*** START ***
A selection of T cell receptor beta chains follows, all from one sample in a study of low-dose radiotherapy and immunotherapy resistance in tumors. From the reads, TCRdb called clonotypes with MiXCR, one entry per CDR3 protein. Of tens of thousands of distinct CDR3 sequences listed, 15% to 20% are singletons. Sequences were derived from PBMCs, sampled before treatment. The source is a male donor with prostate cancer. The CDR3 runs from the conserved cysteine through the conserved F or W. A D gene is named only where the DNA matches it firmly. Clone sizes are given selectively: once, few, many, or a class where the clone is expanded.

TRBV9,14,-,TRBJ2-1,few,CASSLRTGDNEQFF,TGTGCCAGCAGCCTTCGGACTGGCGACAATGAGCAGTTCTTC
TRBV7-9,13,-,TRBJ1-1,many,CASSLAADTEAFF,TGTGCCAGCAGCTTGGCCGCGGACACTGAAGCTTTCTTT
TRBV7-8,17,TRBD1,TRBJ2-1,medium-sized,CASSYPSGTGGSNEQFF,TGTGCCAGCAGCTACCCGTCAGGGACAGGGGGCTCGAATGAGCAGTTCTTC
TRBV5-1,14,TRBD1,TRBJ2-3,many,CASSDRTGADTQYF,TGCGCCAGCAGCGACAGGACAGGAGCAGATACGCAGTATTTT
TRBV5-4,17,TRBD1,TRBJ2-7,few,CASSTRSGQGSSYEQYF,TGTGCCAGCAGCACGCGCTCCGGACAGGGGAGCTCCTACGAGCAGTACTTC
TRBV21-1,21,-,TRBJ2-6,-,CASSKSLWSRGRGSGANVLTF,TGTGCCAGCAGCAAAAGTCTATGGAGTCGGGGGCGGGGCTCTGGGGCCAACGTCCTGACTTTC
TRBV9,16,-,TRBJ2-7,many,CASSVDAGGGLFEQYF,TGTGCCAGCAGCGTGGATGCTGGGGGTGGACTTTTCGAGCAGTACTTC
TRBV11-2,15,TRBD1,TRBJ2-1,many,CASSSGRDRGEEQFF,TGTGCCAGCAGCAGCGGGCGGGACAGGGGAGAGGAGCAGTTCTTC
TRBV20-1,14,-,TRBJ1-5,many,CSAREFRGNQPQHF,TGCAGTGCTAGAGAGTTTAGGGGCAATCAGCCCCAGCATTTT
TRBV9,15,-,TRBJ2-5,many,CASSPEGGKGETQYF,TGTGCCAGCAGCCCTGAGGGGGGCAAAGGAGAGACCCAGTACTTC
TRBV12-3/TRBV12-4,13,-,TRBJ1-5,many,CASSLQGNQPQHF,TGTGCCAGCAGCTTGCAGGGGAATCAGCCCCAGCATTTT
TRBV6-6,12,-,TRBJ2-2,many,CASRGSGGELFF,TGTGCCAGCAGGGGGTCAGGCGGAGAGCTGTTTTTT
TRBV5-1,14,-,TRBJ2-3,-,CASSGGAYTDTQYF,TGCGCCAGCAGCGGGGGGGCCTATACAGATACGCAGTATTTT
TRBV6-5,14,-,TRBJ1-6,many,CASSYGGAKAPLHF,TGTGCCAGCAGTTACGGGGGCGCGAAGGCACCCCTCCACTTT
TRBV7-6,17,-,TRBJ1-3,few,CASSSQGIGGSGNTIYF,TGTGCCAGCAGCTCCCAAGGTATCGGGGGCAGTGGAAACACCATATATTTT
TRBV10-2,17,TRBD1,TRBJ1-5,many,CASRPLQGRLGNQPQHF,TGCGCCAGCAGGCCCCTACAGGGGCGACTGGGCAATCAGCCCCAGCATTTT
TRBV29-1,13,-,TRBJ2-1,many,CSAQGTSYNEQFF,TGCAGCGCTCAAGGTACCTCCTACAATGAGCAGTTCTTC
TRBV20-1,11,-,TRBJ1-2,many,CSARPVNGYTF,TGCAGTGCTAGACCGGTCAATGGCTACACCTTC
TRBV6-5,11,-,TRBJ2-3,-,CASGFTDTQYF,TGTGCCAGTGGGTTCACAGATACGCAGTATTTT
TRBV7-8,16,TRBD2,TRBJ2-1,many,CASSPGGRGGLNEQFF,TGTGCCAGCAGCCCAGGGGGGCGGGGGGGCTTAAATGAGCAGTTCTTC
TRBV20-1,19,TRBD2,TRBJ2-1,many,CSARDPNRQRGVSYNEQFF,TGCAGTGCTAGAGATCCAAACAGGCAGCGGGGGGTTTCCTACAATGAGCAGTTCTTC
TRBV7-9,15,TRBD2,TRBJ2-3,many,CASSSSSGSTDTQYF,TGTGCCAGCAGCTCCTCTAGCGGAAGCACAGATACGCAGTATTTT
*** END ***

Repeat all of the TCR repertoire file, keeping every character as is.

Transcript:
A selection of T cell receptor beta chains follows, all from one sample in a study of low-dose radiotherapy and immunotherapy resistance in tumors. From the reads, TCRdb called clonotypes with MiXCR, one entry per CDR3 protein. Of tens of thousands of distinct CDR3 sequences listed, 15% to 20% are singletons. Sequences were derived from PBMCs, sampled before treatment. The source is a male donor with prostate cancer. The CDR3 runs from the conserved cysteine through the conserved F or W. A D gene is named only where the DNA matches it firmly. Clone sizes are given selectively: once, few, many, or a class where the clone is expanded.

TRBV9,14,-,TRBJ2-1,few,CASSLRTGDNEQFF,TGTGCCAGCAGCCTTCGGACTGGCGACAATGAGCAGTTCTTC
TRBV7-9,13,-,TRBJ1-1,many,CASSLAADTEAFF,TGTGCCAGCAGCTTGGCCGCGGACACTGAAGCTTTCTTT
TRBV7-8,17,TRBD1,TRBJ2-1,medium-sized,CASSYPSGTGGSNEQFF,TGTGCCAGCAGCTACCCGTCAGGGACAGGGGGCTCGAATGAGCAGTTCTTC
TRBV5-1,14,TRBD1,TRBJ2-3,many,CASSDRTGADTQYF,TGCGCCAGCAGCGACAGGACAGGAGCAGATACGCAGTATTTT
TRBV5-4,17,TRBD1,TRBJ2-7,few,CASSTRSGQGSSYEQYF,TGTGCCAGCAGCACGCGCTCCGGACAGGGGAGCTCCTACGAGCAGTACTTC
TRBV21-1,21,-,TRBJ2-6,-,CASSKSLWSRGRGSGANVLTF,TGTGCCAGCAGCAAAAGTCTATGGAGTCGGGGGCGGGGCTCTGGGGCCAACGTCCTGACTTTC
TRBV9,16,-,TRBJ2-7,many,CASSVDAGGGLFEQYF,TGTGCCAGCAGCGTGGATGCTGGGGGTGGACTTTTCGAGCAGTACTTC
TRBV11-2,15,TRBD1,TRBJ2-1,many,CASSSGRDRGEEQFF,TGTGCCAGCAGCAGCGGGCGGGACAGGGGAGAGGAGCAGTTCTTC
TRBV20-1,14,-,TRBJ1-5,many,CSAREFRGNQPQHF,TGCAGTGCTAGAGAGTTTAGGGGCAATCAGCCCCAGCATTTT
TRBV9,15,-,TRBJ2-5,many,CASSPEGGKGETQYF,TGTGCCAGCAGCCCTGAGGGGGGCAAAGGAGAGACCCAGTACTTC
TRBV12-3/TRBV12-4,13,-,TRBJ1-5,many,CASSLQGNQPQHF,TGTGCCAGCAGCTTGCAGGGGAATCAGCCCCAGCATTTT
TRBV6-6,12,-,TRBJ2-2,many,CASRGSGGELFF,TGTGCCAGCAGGGGGTCAGGCGGAGAGCTGTTTTTT
TRBV5-1,14,-,TRBJ2-3,-,CASSGGAYTDTQYF,TGCGCCAGCAGCGGGGGGGCCTATACAGATACGCAGTATTTT
TRBV6-5,14,-,TRBJ1-6,many,CASSYGGAKAPLHF,TGTGCCAGCAGTTACGGGGGCGCGAAGGCACCCCTCCACTTT
TRBV7-6,17,-,TRBJ1-3,few,CASSSQGIGGSGNTIYF,TGTGCCAGCAGCTCCCAAGGTATCGGGGGCAGTGGAAACACCATATATTTT
TRBV10-2,17,TRBD1,TRBJ1-5,many,CASRPLQGRLGNQPQHF,TGCGCCAGCAGGCCCCTACAGGGGCGACTGGGCAATCAGCCCCAGCATTTT
TRBV29-1,13,-,TRBJ2-1,many,CSAQGTSYNEQFF,TGCAGCGCTCAAGGTACCTCCTACAATGAGCAGTTCTTC
TRBV20-1,11,-,TRBJ1-2,many,CSARPVNGYTF,TGCAGTGCTAGACCGGTCAATGGCTACACCTTC
TRBV6-5,11,-,TRBJ2-3,-,CASGFTDTQYF,TGTGCCAGTGGGTTCACAGATACGCAGTATTTT
TRBV7-8,16,TRBD2,TRBJ2-1,many,CASSPGGRGGLNEQFF,TGTGCCAGCAGCCCAGGGGGGCGGGGGGGCTTAAATGAGCAGTTCTTC
TRBV20-1,19,TRBD2,TRBJ2-1,many,CSARDPNRQRGVSYNEQFF,TGCAGTGCTAGAGATCCAAACAGGCAGCGGGGGGTTTCCTACAATGAGCAGTTCTTC
TRBV7-9,15,TRBD2,TRBJ2-3,many,CASSSSSGSTDTQYF,TGTGCCAGCAGCTCCTCTAGCGGAAGCACAGATACGCAGTATTTT